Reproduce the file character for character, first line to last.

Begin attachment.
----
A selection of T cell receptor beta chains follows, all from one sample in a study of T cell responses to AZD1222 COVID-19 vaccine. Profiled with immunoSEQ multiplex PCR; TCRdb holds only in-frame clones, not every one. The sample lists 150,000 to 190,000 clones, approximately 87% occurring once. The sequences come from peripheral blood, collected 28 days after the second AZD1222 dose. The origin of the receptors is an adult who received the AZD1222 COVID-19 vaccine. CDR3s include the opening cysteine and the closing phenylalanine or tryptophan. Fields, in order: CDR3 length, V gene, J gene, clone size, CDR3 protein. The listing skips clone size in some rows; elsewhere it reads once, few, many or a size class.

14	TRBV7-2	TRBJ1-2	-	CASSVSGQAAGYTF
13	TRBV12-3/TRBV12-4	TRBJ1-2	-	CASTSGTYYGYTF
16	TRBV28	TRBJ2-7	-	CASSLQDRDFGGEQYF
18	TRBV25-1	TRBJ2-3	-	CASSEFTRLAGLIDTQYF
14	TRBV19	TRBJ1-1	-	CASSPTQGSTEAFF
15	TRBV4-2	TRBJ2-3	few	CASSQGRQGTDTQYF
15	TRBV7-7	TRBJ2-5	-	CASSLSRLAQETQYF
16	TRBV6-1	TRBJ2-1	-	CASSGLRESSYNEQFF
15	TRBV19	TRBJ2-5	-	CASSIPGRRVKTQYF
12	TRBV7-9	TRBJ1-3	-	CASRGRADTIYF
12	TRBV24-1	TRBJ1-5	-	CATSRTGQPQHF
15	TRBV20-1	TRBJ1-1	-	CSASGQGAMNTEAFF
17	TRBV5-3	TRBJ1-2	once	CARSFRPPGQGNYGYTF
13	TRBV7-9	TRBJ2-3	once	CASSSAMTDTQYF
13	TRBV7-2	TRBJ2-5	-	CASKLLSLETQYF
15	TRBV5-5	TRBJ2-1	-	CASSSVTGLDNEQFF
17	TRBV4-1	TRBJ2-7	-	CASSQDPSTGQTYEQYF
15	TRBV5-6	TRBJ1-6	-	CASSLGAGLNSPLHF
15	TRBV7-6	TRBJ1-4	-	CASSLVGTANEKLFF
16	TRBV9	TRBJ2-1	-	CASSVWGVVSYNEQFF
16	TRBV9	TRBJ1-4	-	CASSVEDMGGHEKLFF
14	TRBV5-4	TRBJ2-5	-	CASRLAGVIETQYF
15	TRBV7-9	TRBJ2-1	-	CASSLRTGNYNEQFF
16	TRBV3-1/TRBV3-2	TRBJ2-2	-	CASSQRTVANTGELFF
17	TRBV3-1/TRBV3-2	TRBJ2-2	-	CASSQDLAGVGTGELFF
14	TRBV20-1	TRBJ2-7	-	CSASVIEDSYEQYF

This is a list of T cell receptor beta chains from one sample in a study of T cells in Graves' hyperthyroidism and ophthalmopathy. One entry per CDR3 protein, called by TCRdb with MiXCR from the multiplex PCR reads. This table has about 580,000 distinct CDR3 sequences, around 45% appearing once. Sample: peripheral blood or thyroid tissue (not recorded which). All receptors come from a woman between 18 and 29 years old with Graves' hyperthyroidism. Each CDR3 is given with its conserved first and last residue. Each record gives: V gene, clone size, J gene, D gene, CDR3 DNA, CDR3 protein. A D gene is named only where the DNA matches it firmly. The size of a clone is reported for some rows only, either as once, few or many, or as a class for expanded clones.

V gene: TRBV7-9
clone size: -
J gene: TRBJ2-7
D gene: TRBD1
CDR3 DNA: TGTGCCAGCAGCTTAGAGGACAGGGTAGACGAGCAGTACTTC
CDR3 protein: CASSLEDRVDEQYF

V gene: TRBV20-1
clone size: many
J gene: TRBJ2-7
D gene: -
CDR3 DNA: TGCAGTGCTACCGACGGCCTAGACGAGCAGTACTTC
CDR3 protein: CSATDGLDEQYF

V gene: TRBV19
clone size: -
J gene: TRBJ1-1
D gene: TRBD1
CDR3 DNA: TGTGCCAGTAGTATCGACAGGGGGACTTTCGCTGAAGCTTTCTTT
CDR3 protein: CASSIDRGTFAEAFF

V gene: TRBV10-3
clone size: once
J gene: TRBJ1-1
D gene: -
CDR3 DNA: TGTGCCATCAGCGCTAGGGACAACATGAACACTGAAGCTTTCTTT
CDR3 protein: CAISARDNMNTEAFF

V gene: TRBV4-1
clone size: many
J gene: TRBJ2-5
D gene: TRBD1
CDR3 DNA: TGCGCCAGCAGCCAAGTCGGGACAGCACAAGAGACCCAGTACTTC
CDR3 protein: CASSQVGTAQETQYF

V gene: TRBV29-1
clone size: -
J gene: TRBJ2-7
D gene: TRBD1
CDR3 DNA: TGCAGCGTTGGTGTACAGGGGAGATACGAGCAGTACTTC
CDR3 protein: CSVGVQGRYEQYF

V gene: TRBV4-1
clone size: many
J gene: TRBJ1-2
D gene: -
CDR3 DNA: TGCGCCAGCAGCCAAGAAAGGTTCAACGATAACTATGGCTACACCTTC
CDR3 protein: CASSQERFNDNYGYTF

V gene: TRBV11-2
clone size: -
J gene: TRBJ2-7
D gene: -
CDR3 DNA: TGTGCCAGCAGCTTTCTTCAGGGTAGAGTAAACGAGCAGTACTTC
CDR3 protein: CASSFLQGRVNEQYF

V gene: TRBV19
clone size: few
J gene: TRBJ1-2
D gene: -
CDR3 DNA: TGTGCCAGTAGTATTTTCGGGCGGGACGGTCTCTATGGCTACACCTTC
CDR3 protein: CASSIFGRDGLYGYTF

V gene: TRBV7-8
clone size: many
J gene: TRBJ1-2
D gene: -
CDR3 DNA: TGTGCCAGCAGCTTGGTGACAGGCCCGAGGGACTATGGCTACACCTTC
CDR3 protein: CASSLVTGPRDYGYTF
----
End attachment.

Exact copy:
A selection of T cell receptor beta chains follows, all from one sample in a study of T cell responses to AZD1222 COVID-19 vaccine. Profiled with immunoSEQ multiplex PCR; TCRdb holds only in-frame clones, not every one. The sample lists 150,000 to 190,000 clones, approximately 87% occurring once. The sequences come from peripheral blood, collected 28 days after the second AZD1222 dose. The origin of the receptors is an adult who received the AZD1222 COVID-19 vaccine. CDR3s include the opening cysteine and the closing phenylalanine or tryptophan. Fields, in order: CDR3 length, V gene, J gene, clone size, CDR3 protein. The listing skips clone size in some rows; elsewhere it reads once, few, many or a size class.

14	TRBV7-2	TRBJ1-2	-	CASSVSGQAAGYTF
13	TRBV12-3/TRBV12-4	TRBJ1-2	-	CASTSGTYYGYTF
16	TRBV28	TRBJ2-7	-	CASSLQDRDFGGEQYF
18	TRBV25-1	TRBJ2-3	-	CASSEFTRLAGLIDTQYF
14	TRBV19	TRBJ1-1	-	CASSPTQGSTEAFF
15	TRBV4-2	TRBJ2-3	few	CASSQGRQGTDTQYF
15	TRBV7-7	TRBJ2-5	-	CASSLSRLAQETQYF
16	TRBV6-1	TRBJ2-1	-	CASSGLRESSYNEQFF
15	TRBV19	TRBJ2-5	-	CASSIPGRRVKTQYF
12	TRBV7-9	TRBJ1-3	-	CASRGRADTIYF
12	TRBV24-1	TRBJ1-5	-	CATSRTGQPQHF
15	TRBV20-1	TRBJ1-1	-	CSASGQGAMNTEAFF
17	TRBV5-3	TRBJ1-2	once	CARSFRPPGQGNYGYTF
13	TRBV7-9	TRBJ2-3	once	CASSSAMTDTQYF
13	TRBV7-2	TRBJ2-5	-	CASKLLSLETQYF
15	TRBV5-5	TRBJ2-1	-	CASSSVTGLDNEQFF
17	TRBV4-1	TRBJ2-7	-	CASSQDPSTGQTYEQYF
15	TRBV5-6	TRBJ1-6	-	CASSLGAGLNSPLHF
15	TRBV7-6	TRBJ1-4	-	CASSLVGTANEKLFF
16	TRBV9	TRBJ2-1	-	CASSVWGVVSYNEQFF
16	TRBV9	TRBJ1-4	-	CASSVEDMGGHEKLFF
14	TRBV5-4	TRBJ2-5	-	CASRLAGVIETQYF
15	TRBV7-9	TRBJ2-1	-	CASSLRTGNYNEQFF
16	TRBV3-1/TRBV3-2	TRBJ2-2	-	CASSQRTVANTGELFF
17	TRBV3-1/TRBV3-2	TRBJ2-2	-	CASSQDLAGVGTGELFF
14	TRBV20-1	TRBJ2-7	-	CSASVIEDSYEQYF

This is a list of T cell receptor beta chains from one sample in a study of T cells in Graves' hyperthyroidism and ophthalmopathy. One entry per CDR3 protein, called by TCRdb with MiXCR from the multiplex PCR reads. This table has about 580,000 distinct CDR3 sequences, around 45% appearing once. Sample: peripheral blood or thyroid tissue (not recorded which). All receptors come from a woman between 18 and 29 years old with Graves' hyperthyroidism. Each CDR3 is given with its conserved first and last residue. Each record gives: V gene, clone size, J gene, D gene, CDR3 DNA, CDR3 protein. A D gene is named only where the DNA matches it firmly. The size of a clone is reported for some rows only, either as once, few or many, or as a class for expanded clones.

V gene: TRBV7-9
clone size: -
J gene: TRBJ2-7
D gene: TRBD1
CDR3 DNA: TGTGCCAGCAGCTTAGAGGACAGGGTAGACGAGCAGTACTTC
CDR3 protein: CASSLEDRVDEQYF

V gene: TRBV20-1
clone size: many
J gene: TRBJ2-7
D gene: -
CDR3 DNA: TGCAGTGCTACCGACGGCCTAGACGAGCAGTACTTC
CDR3 protein: CSATDGLDEQYF

V gene: TRBV19
clone size: -
J gene: TRBJ1-1
D gene: TRBD1
CDR3 DNA: TGTGCCAGTAGTATCGACAGGGGGACTTTCGCTGAAGCTTTCTTT
CDR3 protein: CASSIDRGTFAEAFF

V gene: TRBV10-3
clone size: once
J gene: TRBJ1-1
D gene: -
CDR3 DNA: TGTGCCATCAGCGCTAGGGACAACATGAACACTGAAGCTTTCTTT
CDR3 protein: CAISARDNMNTEAFF

V gene: TRBV4-1
clone size: many
J gene: TRBJ2-5
D gene: TRBD1
CDR3 DNA: TGCGCCAGCAGCCAAGTCGGGACAGCACAAGAGACCCAGTACTTC
CDR3 protein: CASSQVGTAQETQYF

V gene: TRBV29-1
clone size: -
J gene: TRBJ2-7
D gene: TRBD1
CDR3 DNA: TGCAGCGTTGGTGTACAGGGGAGATACGAGCAGTACTTC
CDR3 protein: CSVGVQGRYEQYF

V gene: TRBV4-1
clone size: many
J gene: TRBJ1-2
D gene: -
CDR3 DNA: TGCGCCAGCAGCCAAGAAAGGTTCAACGATAACTATGGCTACACCTTC
CDR3 protein: CASSQERFNDNYGYTF

V gene: TRBV11-2
clone size: -
J gene: TRBJ2-7
D gene: -
CDR3 DNA: TGTGCCAGCAGCTTTCTTCAGGGTAGAGTAAACGAGCAGTACTTC
CDR3 protein: CASSFLQGRVNEQYF

V gene: TRBV19
clone size: few
J gene: TRBJ1-2
D gene: -
CDR3 DNA: TGTGCCAGTAGTATTTTCGGGCGGGACGGTCTCTATGGCTACACCTTC
CDR3 protein: CASSIFGRDGLYGYTF

V gene: TRBV7-8
clone size: many
J gene: TRBJ1-2
D gene: -
CDR3 DNA: TGTGCCAGCAGCTTGGTGACAGGCCCGAGGGACTATGGCTACACCTTC
CDR3 protein: CASSLVTGPRDYGYTF